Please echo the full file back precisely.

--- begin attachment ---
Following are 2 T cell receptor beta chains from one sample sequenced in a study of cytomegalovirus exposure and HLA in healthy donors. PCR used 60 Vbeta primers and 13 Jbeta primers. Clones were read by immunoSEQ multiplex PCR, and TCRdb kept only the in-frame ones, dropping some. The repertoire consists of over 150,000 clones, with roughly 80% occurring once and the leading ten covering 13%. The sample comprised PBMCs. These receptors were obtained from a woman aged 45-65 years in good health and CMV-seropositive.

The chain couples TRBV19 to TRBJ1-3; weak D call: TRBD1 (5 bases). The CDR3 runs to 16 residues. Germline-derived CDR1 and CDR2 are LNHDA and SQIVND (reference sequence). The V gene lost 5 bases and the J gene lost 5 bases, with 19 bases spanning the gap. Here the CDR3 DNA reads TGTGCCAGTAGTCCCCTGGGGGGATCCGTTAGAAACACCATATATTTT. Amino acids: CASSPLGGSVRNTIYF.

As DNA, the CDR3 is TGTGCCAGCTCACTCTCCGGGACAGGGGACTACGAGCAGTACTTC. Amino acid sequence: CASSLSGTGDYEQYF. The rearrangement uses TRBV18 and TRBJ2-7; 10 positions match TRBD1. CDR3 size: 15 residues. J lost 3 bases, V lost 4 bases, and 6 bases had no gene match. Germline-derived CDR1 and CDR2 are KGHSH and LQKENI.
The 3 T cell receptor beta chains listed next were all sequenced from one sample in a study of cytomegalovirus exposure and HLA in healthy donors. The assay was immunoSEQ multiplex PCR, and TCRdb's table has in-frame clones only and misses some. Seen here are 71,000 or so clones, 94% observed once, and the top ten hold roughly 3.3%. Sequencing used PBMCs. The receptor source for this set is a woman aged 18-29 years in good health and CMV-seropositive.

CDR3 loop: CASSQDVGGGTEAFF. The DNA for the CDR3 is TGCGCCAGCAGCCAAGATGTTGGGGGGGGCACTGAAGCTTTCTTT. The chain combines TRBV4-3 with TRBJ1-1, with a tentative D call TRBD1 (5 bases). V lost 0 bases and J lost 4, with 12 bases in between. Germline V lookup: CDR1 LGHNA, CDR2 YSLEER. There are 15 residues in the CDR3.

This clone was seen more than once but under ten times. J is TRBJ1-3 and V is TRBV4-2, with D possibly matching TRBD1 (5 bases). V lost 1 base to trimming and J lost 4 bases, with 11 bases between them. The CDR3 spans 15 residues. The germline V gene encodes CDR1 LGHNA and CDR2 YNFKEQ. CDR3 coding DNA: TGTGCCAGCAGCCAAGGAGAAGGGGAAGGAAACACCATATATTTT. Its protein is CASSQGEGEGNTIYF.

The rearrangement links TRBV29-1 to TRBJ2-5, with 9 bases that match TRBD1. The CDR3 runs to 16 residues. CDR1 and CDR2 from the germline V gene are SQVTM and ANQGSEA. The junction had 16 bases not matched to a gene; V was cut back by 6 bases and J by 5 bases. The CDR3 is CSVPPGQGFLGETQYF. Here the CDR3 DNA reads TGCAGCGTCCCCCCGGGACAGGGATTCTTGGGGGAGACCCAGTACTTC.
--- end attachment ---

Following are 2 T cell receptor beta chains from one sample sequenced in a study of cytomegalovirus exposure and HLA in healthy donors. PCR used 60 Vbeta primers and 13 Jbeta primers. Clones were read by immunoSEQ multiplex PCR, and TCRdb kept only the in-frame ones, dropping some. The repertoire consists of over 150,000 clones, with roughly 80% occurring once and the leading ten covering 13%. The sample comprised PBMCs. These receptors were obtained from a woman aged 45-65 years in good health and CMV-seropositive.

The chain couples TRBV19 to TRBJ1-3; weak D call: TRBD1 (5 bases). The CDR3 runs to 16 residues. Germline-derived CDR1 and CDR2 are LNHDA and SQIVND (reference sequence). The V gene lost 5 bases and the J gene lost 5 bases, with 19 bases spanning the gap. Here the CDR3 DNA reads TGTGCCAGTAGTCCCCTGGGGGGATCCGTTAGAAACACCATATATTTT. Amino acids: CASSPLGGSVRNTIYF.

As DNA, the CDR3 is TGTGCCAGCTCACTCTCCGGGACAGGGGACTACGAGCAGTACTTC. Amino acid sequence: CASSLSGTGDYEQYF. The rearrangement uses TRBV18 and TRBJ2-7; 10 positions match TRBD1. CDR3 size: 15 residues. J lost 3 bases, V lost 4 bases, and 6 bases had no gene match. Germline-derived CDR1 and CDR2 are KGHSH and LQKENI.
The 3 T cell receptor beta chains listed next were all sequenced from one sample in a study of cytomegalovirus exposure and HLA in healthy donors. The assay was immunoSEQ multiplex PCR, and TCRdb's table has in-frame clones only and misses some. Seen here are 71,000 or so clones, 94% observed once, and the top ten hold roughly 3.3%. Sequencing used PBMCs. The receptor source for this set is a woman aged 18-29 years in good health and CMV-seropositive.

CDR3 loop: CASSQDVGGGTEAFF. The DNA for the CDR3 is TGCGCCAGCAGCCAAGATGTTGGGGGGGGCACTGAAGCTTTCTTT. The chain combines TRBV4-3 with TRBJ1-1, with a tentative D call TRBD1 (5 bases). V lost 0 bases and J lost 4, with 12 bases in between. Germline V lookup: CDR1 LGHNA, CDR2 YSLEER. There are 15 residues in the CDR3.

This clone was seen more than once but under ten times. J is TRBJ1-3 and V is TRBV4-2, with D possibly matching TRBD1 (5 bases). V lost 1 base to trimming and J lost 4 bases, with 11 bases between them. The CDR3 spans 15 residues. The germline V gene encodes CDR1 LGHNA and CDR2 YNFKEQ. CDR3 coding DNA: TGTGCCAGCAGCCAAGGAGAAGGGGAAGGAAACACCATATATTTT. Its protein is CASSQGEGEGNTIYF.

The rearrangement links TRBV29-1 to TRBJ2-5, with 9 bases that match TRBD1. The CDR3 runs to 16 residues. CDR1 and CDR2 from the germline V gene are SQVTM and ANQGSEA. The junction had 16 bases not matched to a gene; V was cut back by 6 bases and J by 5 bases. The CDR3 is CSVPPGQGFLGETQYF. Here the CDR3 DNA reads TGCAGCGTCCCCCCGGGACAGGGATTCTTGGGGGAGACCCAGTACTTC.